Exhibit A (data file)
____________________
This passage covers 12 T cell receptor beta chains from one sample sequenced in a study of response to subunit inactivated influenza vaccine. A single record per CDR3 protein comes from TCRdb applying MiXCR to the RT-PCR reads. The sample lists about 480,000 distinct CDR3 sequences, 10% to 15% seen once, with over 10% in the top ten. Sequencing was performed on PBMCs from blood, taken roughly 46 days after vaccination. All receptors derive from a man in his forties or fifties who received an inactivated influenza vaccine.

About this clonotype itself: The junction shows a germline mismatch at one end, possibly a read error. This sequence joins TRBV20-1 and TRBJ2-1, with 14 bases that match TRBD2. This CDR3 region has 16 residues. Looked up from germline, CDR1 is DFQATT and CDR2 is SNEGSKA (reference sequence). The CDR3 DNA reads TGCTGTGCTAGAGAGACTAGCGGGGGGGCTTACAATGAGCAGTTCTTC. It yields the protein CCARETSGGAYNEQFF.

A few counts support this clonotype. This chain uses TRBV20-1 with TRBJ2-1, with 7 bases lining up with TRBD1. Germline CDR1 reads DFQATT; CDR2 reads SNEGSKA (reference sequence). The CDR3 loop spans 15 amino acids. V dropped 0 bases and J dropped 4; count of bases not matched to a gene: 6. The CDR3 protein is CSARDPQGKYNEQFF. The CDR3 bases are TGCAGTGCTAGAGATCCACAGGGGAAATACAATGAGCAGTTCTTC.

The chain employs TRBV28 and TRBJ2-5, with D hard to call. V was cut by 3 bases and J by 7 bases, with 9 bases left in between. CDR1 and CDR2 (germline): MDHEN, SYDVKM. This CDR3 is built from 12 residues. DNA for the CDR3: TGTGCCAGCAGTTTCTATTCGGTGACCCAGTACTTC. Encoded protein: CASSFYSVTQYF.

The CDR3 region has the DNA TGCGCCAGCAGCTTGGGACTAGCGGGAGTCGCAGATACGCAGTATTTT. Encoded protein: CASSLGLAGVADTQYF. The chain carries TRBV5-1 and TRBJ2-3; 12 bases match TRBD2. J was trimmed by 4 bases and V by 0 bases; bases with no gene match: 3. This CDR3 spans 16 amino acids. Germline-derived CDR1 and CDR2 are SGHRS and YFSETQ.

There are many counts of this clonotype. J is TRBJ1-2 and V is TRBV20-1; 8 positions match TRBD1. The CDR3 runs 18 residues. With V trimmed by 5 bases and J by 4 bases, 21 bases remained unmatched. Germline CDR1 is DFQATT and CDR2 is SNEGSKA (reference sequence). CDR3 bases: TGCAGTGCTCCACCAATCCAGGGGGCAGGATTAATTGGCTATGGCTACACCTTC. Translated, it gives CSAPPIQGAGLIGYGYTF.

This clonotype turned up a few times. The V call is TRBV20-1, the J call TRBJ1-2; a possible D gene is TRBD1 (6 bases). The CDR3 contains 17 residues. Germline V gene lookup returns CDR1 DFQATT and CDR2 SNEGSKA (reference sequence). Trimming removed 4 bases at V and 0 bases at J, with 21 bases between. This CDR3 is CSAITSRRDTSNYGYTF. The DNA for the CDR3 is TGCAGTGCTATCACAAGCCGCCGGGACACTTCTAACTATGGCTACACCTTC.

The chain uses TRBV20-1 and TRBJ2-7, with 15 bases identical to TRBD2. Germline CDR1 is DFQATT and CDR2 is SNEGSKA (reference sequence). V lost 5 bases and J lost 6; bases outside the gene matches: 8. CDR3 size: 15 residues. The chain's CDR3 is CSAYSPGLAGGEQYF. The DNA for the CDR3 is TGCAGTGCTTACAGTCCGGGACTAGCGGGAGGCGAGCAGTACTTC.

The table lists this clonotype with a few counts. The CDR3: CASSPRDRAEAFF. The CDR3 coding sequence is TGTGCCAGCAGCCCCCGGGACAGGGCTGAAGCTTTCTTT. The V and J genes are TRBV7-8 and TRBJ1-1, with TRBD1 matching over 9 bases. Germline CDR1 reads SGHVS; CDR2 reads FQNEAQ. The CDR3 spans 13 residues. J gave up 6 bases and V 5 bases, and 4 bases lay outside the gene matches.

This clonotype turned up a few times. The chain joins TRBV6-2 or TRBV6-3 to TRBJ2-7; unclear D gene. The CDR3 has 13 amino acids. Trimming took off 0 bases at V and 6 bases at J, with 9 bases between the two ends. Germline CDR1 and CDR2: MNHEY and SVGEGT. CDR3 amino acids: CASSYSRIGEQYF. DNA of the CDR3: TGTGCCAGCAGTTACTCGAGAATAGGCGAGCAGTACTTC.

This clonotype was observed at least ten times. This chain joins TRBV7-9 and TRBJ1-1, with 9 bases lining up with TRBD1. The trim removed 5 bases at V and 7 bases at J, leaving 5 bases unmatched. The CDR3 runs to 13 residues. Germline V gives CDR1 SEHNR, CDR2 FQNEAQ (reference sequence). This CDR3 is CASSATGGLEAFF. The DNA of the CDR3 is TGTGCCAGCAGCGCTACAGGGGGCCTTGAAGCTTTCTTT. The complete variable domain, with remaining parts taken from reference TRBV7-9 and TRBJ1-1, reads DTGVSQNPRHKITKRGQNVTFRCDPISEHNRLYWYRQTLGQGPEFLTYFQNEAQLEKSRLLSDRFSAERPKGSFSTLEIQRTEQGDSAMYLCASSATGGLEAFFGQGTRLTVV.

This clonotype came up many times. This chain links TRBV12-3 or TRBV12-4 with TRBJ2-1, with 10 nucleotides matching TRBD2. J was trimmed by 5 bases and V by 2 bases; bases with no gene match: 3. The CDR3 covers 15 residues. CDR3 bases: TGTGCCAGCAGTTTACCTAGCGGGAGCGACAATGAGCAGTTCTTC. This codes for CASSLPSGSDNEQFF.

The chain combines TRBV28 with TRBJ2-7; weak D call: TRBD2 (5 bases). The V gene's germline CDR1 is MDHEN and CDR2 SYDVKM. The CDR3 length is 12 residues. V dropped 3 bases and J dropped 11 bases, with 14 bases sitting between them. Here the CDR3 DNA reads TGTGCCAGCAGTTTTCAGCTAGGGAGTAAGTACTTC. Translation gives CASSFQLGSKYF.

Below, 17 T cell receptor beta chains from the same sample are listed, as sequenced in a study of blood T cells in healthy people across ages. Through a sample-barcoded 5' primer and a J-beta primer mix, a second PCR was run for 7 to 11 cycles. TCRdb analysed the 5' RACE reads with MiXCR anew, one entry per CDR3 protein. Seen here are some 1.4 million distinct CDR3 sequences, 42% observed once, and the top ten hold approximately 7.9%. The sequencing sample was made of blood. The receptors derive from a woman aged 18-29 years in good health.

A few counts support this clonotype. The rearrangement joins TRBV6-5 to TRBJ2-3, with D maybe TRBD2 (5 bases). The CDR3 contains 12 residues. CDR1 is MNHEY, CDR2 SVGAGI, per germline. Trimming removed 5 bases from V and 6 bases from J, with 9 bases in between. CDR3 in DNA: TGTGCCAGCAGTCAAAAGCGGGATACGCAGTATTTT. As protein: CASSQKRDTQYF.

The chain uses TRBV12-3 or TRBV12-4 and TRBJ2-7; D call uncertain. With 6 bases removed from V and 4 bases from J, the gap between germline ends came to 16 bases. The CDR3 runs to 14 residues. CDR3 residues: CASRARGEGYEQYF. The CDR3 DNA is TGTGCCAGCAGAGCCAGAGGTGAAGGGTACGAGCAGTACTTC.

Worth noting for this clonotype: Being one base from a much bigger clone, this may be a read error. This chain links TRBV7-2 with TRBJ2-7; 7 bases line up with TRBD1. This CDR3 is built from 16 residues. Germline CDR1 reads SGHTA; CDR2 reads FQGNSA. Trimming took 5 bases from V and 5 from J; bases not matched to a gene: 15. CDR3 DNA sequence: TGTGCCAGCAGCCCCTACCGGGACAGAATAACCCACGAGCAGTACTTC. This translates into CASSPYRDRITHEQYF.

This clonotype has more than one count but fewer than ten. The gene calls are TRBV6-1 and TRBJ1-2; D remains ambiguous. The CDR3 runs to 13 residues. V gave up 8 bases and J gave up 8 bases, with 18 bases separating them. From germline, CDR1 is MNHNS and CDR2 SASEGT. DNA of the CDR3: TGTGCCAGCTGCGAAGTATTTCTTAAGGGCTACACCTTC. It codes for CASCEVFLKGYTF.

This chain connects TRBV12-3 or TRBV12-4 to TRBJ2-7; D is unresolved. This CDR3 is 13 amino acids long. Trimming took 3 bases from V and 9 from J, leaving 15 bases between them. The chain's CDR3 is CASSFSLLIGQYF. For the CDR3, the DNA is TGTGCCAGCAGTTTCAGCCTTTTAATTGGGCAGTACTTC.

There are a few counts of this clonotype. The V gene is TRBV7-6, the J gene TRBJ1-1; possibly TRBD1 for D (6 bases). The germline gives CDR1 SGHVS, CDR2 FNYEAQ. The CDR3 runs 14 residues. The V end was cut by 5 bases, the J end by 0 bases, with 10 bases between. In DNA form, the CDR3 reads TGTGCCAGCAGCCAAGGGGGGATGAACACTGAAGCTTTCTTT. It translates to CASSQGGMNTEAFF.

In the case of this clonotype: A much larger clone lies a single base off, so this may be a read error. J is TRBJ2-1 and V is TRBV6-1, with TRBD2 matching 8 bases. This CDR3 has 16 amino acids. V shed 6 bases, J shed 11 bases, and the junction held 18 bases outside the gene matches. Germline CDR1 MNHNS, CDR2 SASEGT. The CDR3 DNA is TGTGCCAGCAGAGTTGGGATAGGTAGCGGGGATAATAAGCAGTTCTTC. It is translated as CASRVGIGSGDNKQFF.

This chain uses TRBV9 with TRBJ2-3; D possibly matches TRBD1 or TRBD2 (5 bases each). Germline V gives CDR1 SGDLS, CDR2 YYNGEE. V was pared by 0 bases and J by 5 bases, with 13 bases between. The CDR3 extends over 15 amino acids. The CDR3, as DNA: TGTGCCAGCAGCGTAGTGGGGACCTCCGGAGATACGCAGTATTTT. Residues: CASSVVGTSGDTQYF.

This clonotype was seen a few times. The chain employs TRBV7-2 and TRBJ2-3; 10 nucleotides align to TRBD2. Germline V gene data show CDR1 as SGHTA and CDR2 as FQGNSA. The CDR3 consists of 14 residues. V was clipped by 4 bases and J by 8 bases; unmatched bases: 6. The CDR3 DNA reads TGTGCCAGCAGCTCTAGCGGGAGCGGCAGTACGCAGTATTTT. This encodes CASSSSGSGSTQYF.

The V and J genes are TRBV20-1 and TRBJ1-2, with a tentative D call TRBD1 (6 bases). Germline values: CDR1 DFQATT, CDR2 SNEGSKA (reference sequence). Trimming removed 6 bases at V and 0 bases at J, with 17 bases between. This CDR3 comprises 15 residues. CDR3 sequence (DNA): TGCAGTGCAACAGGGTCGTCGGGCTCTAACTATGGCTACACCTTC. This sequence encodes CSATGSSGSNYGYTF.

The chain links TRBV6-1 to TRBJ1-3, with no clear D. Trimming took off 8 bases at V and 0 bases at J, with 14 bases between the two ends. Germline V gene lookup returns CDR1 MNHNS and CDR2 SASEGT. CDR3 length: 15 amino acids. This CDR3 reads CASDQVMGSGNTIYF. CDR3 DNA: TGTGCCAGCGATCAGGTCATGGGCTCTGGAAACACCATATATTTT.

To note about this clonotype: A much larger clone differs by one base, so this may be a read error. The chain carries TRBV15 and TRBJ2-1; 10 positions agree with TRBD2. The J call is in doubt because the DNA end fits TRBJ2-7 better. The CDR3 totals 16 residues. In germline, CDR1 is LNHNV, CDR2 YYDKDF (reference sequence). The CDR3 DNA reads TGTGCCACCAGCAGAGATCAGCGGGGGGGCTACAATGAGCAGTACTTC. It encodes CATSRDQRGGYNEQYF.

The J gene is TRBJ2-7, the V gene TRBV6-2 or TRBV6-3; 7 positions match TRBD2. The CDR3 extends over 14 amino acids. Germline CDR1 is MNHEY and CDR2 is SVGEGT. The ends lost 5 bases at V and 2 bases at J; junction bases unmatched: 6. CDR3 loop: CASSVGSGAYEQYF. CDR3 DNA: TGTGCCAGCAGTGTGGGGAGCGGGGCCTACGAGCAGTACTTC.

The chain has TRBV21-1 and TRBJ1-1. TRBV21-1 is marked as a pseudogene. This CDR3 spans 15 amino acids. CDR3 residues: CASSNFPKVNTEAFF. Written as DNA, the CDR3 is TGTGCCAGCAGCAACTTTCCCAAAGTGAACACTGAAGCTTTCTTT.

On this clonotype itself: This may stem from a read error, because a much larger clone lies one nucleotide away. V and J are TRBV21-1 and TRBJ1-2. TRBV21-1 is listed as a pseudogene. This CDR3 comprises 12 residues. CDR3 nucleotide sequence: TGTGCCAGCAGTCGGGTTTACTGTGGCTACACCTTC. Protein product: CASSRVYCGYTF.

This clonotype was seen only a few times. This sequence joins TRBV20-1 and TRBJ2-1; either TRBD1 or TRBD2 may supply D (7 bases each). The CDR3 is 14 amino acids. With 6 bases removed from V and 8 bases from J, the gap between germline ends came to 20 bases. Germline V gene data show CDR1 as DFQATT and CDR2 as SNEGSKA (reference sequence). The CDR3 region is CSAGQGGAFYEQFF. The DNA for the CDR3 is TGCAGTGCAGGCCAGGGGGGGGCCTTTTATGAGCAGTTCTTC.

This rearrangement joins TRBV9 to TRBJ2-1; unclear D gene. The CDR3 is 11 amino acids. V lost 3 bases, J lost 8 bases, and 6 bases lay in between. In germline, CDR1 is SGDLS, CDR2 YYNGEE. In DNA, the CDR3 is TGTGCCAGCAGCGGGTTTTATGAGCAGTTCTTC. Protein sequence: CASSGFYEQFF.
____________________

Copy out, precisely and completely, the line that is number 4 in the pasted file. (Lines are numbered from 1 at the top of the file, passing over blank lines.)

The chain employs TRBV28 and TRBJ2-5, with D hard to call. V was cut by 3 bases and J by 7 bases, with 9 bases left in between. CDR1 and CDR2 (germline): MDHEN, SYDVKM. This CDR3 is built from 12 residues. DNA for the CDR3: TGTGCCAGCAGTTTCTATTCGGTGACCCAGTACTTC. Encoded protein: CASSFYSVTQYF.